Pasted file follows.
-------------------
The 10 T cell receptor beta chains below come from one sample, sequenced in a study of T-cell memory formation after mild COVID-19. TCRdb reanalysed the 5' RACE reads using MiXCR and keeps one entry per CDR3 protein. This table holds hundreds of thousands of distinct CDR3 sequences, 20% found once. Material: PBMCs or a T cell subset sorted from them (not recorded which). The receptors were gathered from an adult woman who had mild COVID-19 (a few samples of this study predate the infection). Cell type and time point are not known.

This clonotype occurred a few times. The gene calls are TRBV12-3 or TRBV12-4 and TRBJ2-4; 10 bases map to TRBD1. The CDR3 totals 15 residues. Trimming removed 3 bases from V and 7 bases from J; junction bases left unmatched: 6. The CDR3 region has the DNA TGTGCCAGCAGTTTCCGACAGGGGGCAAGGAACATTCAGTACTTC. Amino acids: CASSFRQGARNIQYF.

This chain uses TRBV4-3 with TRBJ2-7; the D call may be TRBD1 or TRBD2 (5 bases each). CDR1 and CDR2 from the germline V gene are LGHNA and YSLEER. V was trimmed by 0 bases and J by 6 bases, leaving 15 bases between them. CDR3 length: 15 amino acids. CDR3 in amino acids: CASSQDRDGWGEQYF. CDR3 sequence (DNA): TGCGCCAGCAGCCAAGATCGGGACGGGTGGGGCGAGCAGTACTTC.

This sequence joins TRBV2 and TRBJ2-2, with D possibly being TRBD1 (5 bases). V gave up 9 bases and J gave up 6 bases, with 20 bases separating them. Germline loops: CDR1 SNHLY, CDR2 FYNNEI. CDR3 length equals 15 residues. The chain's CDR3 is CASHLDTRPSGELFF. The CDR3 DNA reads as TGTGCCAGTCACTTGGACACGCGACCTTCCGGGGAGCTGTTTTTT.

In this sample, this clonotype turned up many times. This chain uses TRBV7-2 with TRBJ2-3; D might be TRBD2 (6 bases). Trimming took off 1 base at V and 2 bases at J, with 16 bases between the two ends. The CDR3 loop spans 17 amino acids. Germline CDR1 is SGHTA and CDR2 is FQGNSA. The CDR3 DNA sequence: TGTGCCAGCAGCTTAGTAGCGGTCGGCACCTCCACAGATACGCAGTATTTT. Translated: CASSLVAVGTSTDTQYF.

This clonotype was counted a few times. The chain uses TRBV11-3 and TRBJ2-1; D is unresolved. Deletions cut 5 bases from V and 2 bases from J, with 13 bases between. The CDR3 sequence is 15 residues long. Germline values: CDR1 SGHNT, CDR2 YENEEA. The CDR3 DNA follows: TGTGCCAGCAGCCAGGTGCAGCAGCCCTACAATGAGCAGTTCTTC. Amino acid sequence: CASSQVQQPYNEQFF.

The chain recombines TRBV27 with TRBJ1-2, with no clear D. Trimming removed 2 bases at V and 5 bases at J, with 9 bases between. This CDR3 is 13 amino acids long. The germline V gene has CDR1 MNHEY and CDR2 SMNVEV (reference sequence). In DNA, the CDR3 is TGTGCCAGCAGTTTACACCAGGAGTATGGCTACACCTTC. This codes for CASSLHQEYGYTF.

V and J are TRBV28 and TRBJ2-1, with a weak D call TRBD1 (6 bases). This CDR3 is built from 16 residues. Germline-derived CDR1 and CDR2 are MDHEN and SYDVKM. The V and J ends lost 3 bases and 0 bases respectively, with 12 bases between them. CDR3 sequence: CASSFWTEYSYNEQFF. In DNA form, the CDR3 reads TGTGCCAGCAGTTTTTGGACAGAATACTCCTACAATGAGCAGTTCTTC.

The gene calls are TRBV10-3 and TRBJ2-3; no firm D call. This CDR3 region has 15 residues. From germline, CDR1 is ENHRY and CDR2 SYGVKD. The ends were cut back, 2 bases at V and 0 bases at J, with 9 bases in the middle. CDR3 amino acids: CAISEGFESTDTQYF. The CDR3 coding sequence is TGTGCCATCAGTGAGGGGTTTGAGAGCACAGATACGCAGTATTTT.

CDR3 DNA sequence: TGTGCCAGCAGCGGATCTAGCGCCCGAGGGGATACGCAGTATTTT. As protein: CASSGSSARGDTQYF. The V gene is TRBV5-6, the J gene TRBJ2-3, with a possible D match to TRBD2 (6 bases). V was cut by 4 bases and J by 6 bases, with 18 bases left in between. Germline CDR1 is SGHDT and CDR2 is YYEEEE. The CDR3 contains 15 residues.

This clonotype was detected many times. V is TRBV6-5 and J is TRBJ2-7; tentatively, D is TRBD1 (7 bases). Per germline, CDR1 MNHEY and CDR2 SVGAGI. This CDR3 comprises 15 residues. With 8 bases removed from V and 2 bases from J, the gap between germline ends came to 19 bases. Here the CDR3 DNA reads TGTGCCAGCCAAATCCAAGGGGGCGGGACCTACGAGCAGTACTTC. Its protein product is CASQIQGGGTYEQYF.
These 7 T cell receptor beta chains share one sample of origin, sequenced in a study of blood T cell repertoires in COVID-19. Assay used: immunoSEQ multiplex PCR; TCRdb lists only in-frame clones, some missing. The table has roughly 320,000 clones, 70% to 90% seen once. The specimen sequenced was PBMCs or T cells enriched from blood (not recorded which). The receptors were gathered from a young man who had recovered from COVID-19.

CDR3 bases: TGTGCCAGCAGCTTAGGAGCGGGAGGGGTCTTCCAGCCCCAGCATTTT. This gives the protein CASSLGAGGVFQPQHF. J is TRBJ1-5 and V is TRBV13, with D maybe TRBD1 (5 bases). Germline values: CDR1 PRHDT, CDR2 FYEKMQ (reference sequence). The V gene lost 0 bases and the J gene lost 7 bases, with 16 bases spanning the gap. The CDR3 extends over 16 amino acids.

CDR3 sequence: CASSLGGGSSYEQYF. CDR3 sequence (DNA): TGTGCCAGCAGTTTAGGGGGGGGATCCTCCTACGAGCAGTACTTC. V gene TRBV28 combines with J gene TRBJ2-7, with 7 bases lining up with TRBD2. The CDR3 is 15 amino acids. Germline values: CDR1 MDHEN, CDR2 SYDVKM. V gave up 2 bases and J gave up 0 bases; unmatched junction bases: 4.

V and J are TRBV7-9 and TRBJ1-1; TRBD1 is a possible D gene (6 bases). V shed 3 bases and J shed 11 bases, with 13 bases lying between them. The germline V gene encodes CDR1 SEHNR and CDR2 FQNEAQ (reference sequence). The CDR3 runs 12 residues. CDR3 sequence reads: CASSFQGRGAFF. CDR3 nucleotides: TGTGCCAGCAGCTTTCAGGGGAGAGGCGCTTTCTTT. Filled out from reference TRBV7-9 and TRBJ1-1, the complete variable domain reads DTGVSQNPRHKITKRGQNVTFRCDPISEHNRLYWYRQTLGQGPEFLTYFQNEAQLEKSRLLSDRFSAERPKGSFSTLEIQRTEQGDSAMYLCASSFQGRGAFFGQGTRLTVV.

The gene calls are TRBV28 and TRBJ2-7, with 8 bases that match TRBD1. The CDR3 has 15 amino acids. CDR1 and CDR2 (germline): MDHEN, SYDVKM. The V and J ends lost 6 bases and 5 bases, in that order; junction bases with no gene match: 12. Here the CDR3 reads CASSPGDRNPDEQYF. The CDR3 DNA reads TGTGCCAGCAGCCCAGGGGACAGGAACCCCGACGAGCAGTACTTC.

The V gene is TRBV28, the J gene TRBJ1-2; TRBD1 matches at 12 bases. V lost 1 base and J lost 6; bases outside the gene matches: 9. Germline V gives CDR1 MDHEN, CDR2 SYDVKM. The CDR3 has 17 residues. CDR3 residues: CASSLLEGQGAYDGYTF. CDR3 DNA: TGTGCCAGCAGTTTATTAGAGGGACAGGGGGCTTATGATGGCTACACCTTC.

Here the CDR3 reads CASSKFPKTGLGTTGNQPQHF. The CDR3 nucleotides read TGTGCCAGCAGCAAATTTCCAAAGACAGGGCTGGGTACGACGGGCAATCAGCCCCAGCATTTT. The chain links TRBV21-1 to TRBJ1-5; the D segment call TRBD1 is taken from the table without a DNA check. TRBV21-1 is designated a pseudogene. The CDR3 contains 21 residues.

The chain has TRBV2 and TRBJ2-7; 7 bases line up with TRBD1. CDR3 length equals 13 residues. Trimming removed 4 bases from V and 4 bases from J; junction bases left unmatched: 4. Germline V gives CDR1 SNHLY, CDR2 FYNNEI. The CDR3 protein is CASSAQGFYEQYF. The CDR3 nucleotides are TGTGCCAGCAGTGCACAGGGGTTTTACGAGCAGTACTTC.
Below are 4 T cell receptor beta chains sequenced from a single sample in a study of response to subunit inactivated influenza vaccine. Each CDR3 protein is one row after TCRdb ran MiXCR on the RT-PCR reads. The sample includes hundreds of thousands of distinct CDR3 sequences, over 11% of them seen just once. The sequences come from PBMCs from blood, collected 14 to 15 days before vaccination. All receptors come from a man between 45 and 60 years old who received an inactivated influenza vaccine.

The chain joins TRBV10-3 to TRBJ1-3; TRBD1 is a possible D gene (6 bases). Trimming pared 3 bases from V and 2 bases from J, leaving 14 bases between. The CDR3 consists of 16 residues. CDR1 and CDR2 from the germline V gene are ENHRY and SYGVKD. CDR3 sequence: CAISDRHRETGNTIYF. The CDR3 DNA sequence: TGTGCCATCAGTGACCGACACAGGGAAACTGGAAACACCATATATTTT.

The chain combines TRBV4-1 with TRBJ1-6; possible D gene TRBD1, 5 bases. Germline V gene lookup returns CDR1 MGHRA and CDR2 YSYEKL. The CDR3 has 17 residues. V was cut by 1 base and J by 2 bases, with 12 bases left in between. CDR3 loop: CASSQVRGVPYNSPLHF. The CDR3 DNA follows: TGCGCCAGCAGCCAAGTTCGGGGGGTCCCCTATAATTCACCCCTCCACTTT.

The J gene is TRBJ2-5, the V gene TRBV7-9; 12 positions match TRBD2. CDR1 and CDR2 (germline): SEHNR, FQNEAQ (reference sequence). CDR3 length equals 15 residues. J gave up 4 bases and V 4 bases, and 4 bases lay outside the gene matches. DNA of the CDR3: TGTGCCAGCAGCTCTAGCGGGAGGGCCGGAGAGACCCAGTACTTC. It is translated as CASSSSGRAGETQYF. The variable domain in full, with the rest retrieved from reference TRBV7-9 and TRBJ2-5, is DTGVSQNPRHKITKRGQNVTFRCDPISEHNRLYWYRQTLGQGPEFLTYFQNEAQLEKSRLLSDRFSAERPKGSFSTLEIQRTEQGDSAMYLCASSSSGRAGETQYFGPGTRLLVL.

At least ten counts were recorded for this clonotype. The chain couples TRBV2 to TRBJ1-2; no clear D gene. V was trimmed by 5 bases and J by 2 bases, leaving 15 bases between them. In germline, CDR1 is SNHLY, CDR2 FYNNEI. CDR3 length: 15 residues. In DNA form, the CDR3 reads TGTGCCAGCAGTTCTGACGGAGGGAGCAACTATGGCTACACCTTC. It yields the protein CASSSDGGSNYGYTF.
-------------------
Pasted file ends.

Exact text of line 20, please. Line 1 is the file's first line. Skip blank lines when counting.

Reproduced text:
Below are 4 T cell receptor beta chains sequenced from a single sample in a study of response to subunit inactivated influenza vaccine. Each CDR3 protein is one row after TCRdb ran MiXCR on the RT-PCR reads. The sample includes hundreds of thousands of distinct CDR3 sequences, over 11% of them seen just once. The sequences come from PBMCs from blood, collected 14 to 15 days before vaccination. All receptors come from a man between 45 and 60 years old who received an inactivated influenza vaccine.